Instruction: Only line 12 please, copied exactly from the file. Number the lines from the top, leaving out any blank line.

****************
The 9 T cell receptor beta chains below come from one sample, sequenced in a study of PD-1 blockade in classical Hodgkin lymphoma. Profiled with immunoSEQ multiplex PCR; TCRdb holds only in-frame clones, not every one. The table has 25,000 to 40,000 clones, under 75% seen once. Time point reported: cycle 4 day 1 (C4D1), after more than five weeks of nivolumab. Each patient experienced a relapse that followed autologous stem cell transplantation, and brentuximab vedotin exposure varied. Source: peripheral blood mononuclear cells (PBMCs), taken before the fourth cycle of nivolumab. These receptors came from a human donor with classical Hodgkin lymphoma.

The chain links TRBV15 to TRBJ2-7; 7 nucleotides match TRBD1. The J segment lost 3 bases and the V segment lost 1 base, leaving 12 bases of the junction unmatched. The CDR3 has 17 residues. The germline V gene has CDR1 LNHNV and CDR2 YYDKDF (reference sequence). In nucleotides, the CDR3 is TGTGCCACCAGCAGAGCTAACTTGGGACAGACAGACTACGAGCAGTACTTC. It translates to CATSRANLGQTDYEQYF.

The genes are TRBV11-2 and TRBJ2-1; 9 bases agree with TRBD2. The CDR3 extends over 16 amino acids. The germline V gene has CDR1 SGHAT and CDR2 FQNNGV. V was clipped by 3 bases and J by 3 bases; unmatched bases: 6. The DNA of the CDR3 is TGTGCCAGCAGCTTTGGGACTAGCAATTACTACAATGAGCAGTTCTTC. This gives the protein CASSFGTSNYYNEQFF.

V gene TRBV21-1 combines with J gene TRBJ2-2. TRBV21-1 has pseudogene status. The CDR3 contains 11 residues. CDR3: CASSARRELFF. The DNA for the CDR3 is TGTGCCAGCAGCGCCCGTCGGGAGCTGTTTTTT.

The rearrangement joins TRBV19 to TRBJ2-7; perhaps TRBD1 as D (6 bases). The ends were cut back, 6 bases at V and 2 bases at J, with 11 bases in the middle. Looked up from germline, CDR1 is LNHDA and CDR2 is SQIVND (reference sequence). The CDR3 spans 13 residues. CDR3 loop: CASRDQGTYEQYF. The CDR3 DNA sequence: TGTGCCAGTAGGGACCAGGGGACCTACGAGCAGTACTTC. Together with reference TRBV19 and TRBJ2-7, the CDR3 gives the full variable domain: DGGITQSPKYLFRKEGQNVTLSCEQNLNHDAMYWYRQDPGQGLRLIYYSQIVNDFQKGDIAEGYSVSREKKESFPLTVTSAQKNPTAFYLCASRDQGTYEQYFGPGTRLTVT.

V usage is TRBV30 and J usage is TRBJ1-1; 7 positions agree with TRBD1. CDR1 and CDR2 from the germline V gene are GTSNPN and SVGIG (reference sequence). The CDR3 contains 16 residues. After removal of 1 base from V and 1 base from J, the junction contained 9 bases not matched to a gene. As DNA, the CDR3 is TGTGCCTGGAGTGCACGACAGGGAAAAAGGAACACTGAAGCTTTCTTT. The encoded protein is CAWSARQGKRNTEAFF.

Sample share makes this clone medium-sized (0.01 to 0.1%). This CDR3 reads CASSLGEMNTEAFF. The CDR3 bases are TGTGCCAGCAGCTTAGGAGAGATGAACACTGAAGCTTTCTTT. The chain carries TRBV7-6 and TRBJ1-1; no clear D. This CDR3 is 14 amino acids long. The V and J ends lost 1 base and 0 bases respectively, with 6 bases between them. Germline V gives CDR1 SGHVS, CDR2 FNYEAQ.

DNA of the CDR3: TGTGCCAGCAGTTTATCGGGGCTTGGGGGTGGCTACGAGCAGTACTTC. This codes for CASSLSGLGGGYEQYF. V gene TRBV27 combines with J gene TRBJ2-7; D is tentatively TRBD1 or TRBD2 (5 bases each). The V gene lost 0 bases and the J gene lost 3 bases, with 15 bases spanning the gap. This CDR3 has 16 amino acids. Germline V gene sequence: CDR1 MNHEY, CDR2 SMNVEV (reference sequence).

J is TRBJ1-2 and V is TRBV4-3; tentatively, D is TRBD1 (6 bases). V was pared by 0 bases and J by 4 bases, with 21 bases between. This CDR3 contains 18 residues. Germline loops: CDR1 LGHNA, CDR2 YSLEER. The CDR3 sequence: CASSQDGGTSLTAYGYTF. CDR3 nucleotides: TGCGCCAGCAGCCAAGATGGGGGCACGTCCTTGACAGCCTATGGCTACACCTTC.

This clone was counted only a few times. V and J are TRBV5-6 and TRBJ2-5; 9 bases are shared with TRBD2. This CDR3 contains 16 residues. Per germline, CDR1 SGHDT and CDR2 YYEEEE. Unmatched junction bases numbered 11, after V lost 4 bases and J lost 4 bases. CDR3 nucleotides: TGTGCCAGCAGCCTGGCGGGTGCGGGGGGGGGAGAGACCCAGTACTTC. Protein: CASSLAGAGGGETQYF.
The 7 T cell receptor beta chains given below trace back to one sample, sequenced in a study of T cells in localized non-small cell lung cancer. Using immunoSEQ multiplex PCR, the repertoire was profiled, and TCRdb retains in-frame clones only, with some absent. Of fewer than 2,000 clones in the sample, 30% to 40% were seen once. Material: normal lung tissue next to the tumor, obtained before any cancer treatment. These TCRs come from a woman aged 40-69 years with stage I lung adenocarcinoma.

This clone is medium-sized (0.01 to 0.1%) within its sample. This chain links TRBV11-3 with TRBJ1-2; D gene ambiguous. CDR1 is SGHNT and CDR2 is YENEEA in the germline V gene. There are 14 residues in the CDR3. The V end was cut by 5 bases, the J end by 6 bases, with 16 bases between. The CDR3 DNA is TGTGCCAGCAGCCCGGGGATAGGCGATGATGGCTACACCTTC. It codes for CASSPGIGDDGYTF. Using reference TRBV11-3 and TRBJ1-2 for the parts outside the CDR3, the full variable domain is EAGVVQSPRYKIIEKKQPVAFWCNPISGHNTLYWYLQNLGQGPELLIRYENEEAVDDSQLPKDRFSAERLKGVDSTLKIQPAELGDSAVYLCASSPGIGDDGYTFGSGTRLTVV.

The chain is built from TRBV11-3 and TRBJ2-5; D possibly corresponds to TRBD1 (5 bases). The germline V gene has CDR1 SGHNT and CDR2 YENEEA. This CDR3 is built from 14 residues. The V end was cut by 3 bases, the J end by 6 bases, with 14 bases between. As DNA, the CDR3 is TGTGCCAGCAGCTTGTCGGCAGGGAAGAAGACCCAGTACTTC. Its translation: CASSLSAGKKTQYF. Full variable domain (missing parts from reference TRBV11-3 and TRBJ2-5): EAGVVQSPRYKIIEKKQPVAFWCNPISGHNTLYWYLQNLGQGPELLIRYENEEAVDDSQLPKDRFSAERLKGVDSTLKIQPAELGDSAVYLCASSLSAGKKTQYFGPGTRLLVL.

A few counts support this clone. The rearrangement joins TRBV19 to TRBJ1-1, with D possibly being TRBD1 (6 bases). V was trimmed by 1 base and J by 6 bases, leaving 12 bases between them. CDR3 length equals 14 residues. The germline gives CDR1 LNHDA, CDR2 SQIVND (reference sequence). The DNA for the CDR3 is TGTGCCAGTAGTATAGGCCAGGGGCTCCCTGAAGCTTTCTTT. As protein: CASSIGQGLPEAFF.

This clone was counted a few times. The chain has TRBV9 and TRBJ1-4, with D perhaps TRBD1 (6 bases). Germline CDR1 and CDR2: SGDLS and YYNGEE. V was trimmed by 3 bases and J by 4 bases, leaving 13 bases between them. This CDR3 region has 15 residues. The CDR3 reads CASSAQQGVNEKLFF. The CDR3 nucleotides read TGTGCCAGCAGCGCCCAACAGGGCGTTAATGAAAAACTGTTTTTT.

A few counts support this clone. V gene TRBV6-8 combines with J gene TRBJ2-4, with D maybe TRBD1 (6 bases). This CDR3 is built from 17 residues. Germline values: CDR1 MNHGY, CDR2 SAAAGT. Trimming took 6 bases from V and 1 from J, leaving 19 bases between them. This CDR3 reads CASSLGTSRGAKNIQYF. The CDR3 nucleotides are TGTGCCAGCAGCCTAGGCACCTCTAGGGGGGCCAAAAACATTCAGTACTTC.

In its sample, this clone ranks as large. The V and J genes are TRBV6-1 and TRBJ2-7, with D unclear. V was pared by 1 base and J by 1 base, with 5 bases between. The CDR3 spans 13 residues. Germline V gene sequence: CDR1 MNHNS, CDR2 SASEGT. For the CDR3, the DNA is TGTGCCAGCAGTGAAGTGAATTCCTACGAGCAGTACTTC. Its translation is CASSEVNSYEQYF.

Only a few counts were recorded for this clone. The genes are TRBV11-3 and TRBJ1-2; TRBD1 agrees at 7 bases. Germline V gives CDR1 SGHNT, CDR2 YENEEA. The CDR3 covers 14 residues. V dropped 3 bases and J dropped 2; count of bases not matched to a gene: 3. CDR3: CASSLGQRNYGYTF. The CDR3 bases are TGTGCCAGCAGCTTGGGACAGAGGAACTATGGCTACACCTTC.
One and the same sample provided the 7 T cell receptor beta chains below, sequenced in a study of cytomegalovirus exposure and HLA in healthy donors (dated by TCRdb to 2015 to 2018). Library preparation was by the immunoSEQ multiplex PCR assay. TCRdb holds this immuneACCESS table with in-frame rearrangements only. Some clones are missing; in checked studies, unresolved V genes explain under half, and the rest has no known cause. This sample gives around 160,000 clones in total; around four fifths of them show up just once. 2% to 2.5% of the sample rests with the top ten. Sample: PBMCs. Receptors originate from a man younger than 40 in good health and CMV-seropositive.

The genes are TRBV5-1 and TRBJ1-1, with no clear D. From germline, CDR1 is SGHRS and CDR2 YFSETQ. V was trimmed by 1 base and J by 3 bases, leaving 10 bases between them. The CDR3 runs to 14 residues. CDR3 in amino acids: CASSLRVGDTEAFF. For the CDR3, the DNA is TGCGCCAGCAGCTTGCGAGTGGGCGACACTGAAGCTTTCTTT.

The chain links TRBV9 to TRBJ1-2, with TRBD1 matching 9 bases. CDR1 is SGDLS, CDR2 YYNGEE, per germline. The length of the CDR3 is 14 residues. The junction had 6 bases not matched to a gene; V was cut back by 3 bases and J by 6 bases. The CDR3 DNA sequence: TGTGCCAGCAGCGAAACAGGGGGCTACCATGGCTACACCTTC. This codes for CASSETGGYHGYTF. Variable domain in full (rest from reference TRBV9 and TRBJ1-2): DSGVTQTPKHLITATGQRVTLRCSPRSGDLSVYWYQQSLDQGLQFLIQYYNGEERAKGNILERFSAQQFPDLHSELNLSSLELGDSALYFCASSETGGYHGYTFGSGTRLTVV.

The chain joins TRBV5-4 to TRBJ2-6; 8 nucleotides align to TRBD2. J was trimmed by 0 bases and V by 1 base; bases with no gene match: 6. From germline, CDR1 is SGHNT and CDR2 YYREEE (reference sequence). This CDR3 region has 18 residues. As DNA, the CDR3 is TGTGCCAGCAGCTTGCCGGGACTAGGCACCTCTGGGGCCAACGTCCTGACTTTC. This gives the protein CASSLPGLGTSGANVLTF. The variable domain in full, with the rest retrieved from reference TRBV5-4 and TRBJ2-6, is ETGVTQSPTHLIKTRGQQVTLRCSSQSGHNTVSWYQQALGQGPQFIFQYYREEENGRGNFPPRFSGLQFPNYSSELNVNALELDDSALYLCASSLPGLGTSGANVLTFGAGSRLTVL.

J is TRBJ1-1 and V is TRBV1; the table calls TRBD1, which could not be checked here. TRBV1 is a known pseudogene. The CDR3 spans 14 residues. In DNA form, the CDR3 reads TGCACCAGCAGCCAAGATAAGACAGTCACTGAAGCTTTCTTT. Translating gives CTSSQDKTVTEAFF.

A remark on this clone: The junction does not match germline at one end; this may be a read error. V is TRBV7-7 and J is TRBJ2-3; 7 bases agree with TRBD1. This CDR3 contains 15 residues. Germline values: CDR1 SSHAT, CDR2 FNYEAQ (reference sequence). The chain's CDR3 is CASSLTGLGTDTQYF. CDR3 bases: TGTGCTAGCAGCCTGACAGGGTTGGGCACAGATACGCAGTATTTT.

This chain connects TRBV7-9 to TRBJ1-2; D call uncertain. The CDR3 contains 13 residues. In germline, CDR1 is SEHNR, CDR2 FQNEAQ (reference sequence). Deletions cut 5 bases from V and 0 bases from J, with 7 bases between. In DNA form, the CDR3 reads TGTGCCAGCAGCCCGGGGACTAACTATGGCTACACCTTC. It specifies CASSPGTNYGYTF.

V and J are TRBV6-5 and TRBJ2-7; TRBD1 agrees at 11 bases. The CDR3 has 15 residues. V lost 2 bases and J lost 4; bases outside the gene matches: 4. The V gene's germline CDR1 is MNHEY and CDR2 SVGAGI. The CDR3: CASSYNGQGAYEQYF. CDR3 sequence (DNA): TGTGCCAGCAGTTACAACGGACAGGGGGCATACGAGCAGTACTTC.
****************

This clone is medium-sized (0.01 to 0.1%) within its sample. This chain links TRBV11-3 with TRBJ1-2; D gene ambiguous. CDR1 is SGHNT and CDR2 is YENEEA in the germline V gene. There are 14 residues in the CDR3. The V end was cut by 5 bases, the J end by 6 bases, with 16 bases between. The CDR3 DNA is TGTGCCAGCAGCCCGGGGATAGGCGATGATGGCTACACCTTC. It codes for CASSPGIGDDGYTF. Using reference TRBV11-3 and TRBJ1-2 for the parts outside the CDR3, the full variable domain is EAGVVQSPRYKIIEKKQPVAFWCNPISGHNTLYWYLQNLGQGPELLIRYENEEAVDDSQLPKDRFSAERLKGVDSTLKIQPAELGDSAVYLCASSPGIGDDGYTFGSGTRLTVV.